The Buccaneers took over. With 7:23 remaining in the fourth quarter, Brady got under pressure and just heaved the ball in the air. He was flagged for intentional grounding. Then he was sacked by the Saints defense. On 3rd and 34, the pass was incomplete. on fourth down, the Bucs finally scored some points. Kicker Ryan Succop nailed a field goal to make it 38-3. And that’s how it ended.

The Saints win, 38-3.

Buccaneers Edge Giants In Dramatic Win

By Terrance Turner

“Monday Night Football” tonight was one for the ages. It was a lot closer than observers may have anticipated, but the result was exactly as expected. The Tampa Bay Buccaneers overcame a double-digit shortfall to run up the score and defeat the New York Giants, 25-23.

Things got off to a surprising start in the first half. Giants quarterback Daniel Jones hit Dion Lewis for a TD to make it 7-3 in the first quarter. Then he drove the team 77 yards, with Wayne Gallman running into the end zone from the 2-yard line with 1:46 remaining in the half. The Giants surprised viewers by scoring two touchdowns and stopping the Bucs from reaching the end zone. Brady was pressured and sacked, as drive after drive stalled. The Giants were up 14-3 early on, but Bucs kicker Ryan Succop nailed a field goal to make the score 14-6 at halftime.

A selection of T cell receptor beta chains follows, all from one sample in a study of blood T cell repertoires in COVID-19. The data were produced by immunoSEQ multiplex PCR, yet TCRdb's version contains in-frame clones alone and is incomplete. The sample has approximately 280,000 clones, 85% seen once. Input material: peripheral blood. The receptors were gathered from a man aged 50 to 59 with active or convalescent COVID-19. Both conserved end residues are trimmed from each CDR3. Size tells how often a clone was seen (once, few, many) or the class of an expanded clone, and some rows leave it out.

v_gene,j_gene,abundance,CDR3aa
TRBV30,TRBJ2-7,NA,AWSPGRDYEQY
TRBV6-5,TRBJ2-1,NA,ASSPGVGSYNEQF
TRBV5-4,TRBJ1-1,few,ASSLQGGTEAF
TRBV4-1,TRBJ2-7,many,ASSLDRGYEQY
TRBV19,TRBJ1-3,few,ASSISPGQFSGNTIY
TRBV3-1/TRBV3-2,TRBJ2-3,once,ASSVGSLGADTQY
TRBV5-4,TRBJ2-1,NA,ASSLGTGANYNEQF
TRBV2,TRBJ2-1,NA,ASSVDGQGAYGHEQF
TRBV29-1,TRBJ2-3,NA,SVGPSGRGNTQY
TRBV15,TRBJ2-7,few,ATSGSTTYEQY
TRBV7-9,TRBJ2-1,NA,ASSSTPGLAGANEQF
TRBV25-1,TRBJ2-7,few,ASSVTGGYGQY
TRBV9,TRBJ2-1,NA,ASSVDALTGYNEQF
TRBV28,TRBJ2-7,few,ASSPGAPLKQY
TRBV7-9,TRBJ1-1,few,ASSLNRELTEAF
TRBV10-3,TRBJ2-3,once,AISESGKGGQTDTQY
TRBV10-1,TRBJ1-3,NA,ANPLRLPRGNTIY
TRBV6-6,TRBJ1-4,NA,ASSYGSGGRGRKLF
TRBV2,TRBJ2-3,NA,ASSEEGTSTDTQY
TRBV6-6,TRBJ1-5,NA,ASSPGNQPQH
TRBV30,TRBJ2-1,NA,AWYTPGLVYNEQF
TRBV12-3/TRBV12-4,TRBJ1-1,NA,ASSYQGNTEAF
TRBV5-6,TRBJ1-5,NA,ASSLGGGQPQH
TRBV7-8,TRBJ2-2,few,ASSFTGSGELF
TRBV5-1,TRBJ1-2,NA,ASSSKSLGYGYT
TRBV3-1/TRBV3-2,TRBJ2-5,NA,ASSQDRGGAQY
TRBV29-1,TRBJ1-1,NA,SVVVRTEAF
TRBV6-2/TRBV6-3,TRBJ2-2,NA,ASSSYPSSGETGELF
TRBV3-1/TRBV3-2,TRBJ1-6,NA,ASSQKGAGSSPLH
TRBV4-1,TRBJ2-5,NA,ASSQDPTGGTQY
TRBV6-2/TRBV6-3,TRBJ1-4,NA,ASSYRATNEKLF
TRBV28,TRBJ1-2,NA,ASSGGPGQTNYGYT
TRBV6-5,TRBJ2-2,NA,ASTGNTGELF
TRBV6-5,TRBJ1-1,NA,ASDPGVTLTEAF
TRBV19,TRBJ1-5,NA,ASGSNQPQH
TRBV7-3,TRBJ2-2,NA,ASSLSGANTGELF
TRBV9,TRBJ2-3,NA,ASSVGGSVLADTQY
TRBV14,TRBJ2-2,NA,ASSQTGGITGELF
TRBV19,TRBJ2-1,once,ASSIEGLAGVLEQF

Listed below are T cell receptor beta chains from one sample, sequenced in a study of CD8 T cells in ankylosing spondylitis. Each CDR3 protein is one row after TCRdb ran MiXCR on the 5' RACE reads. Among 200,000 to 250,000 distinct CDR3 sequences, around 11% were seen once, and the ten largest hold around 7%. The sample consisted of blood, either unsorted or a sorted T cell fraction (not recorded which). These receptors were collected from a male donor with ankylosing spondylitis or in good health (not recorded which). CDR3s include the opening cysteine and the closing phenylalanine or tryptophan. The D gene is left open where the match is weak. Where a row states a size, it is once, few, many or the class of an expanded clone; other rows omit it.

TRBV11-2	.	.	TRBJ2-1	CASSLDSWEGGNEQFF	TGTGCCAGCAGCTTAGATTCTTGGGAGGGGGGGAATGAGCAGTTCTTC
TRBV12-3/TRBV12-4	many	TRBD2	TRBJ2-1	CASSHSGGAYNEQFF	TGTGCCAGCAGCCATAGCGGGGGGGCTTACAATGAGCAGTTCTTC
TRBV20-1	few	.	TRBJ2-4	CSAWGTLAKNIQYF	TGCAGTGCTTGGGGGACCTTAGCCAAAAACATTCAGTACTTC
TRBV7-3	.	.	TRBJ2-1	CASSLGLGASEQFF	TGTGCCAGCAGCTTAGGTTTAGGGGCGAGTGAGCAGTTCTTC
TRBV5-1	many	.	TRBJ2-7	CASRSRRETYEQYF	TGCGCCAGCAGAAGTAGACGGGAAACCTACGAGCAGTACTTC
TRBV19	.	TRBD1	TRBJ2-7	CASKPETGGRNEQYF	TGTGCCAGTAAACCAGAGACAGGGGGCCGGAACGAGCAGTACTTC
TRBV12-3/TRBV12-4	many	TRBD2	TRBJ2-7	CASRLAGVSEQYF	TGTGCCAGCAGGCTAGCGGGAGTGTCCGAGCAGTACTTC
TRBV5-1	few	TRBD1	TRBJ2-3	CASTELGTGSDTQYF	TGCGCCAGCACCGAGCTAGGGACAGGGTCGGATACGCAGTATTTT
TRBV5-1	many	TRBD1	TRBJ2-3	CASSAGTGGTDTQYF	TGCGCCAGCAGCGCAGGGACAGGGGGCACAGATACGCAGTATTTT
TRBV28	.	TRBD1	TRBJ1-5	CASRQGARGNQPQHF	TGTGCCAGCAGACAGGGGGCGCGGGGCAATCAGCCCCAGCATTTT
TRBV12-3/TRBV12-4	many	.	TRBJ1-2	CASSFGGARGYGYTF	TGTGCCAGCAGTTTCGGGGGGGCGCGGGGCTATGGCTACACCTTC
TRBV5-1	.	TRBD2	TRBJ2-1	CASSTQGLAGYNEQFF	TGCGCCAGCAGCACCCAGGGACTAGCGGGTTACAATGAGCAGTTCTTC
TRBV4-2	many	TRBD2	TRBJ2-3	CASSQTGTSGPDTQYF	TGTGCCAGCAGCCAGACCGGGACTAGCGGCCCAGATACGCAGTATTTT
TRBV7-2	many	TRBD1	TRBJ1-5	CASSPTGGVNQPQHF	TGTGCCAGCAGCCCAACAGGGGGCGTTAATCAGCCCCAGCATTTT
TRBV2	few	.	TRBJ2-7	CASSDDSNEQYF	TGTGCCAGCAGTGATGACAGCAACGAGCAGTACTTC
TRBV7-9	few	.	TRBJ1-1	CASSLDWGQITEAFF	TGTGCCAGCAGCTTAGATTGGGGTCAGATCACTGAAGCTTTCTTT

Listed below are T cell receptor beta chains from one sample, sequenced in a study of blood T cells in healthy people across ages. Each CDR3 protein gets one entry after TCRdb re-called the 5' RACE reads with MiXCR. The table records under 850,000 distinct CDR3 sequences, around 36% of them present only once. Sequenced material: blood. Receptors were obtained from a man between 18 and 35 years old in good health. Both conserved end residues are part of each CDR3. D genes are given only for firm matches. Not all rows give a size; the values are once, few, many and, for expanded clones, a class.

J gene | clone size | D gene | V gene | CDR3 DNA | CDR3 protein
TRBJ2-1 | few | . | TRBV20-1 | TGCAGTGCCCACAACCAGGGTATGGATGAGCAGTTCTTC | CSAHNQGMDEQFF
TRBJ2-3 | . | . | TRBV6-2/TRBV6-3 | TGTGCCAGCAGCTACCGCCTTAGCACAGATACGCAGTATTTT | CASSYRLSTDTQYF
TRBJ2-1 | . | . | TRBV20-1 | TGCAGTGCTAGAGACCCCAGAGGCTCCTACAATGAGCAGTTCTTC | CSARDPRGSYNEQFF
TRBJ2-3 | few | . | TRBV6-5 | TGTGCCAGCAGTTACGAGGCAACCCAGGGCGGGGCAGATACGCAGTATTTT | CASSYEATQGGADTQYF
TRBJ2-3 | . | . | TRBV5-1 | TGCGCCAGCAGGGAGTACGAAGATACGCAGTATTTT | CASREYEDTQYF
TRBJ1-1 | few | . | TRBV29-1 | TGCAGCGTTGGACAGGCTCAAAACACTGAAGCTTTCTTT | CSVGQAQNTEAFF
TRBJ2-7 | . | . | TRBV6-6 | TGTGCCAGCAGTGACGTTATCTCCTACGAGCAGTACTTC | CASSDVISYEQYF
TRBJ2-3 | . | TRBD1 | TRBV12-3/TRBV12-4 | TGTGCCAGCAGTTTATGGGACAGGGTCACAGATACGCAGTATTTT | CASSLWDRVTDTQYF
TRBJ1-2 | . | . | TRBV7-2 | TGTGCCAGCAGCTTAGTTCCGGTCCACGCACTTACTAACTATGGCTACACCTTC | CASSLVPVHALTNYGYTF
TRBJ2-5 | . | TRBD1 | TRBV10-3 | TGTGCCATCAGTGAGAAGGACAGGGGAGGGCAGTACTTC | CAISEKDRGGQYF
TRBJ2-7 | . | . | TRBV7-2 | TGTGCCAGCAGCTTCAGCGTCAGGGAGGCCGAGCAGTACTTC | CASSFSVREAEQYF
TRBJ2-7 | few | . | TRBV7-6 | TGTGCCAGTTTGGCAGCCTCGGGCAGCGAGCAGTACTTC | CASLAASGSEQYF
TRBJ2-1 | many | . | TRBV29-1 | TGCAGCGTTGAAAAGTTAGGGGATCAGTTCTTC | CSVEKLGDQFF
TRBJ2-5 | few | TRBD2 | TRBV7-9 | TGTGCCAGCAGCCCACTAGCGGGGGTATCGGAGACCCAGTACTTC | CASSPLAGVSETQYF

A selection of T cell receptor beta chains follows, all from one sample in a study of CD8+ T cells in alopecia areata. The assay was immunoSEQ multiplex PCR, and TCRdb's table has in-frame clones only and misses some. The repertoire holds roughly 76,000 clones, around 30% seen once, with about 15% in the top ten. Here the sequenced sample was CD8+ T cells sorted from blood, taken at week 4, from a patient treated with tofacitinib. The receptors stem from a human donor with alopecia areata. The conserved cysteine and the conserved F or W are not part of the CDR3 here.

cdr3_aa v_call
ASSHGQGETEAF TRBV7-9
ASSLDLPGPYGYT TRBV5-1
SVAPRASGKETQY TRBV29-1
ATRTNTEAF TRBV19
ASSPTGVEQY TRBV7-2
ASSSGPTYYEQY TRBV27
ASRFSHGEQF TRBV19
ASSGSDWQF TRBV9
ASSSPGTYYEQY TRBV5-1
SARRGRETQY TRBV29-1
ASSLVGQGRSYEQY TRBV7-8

In the second half, Succop drilled another field goal, making it 14-9. Then Brady found one of his favorite targets — Bucs tight end Rob Gronkowski. With 6:05 left in the third quarter, Gronk caught a 3-yard touchdown pass from Brady. The Giants defender punched the ball out after Gronk took a couple steps, but the refs upheld the TD. It’s the third week in a row that Gronk has caught a TD from Brady — and it’s their 93rd touchdown together.

This gave the Bucs their first lead of the game. The Buccaneers attempted a two-point conversion, but it was unsuccessful. That left the score 15-14. But Brady and Gronk have nevertheless accomplished a singular feat: they have now passed Steve Young and Jerry Rice in the record books. The only QB-WR duo with more TDs is Peyton Manning and Marvin Harrison.

In the fourth quarter, Jones threw yet another pick. (He has 13 interceptions for the season — more than any other quarterback besides Philadelphia’s QB Carson Wentz.) On the next possession, Brady launched a crucial connection with Tyler Johnson.

The Giants added a field goal in the fourth quarter. But the team later got flagged for a helmet-to-helmet hit, putting the Bucs closer to the goal line with nine minutes left. Then Brady hurled the ball 8 yards to receiver Mike Evans, who made a highlight-reel catch for the go-ahead touchdown. That made it 22-17.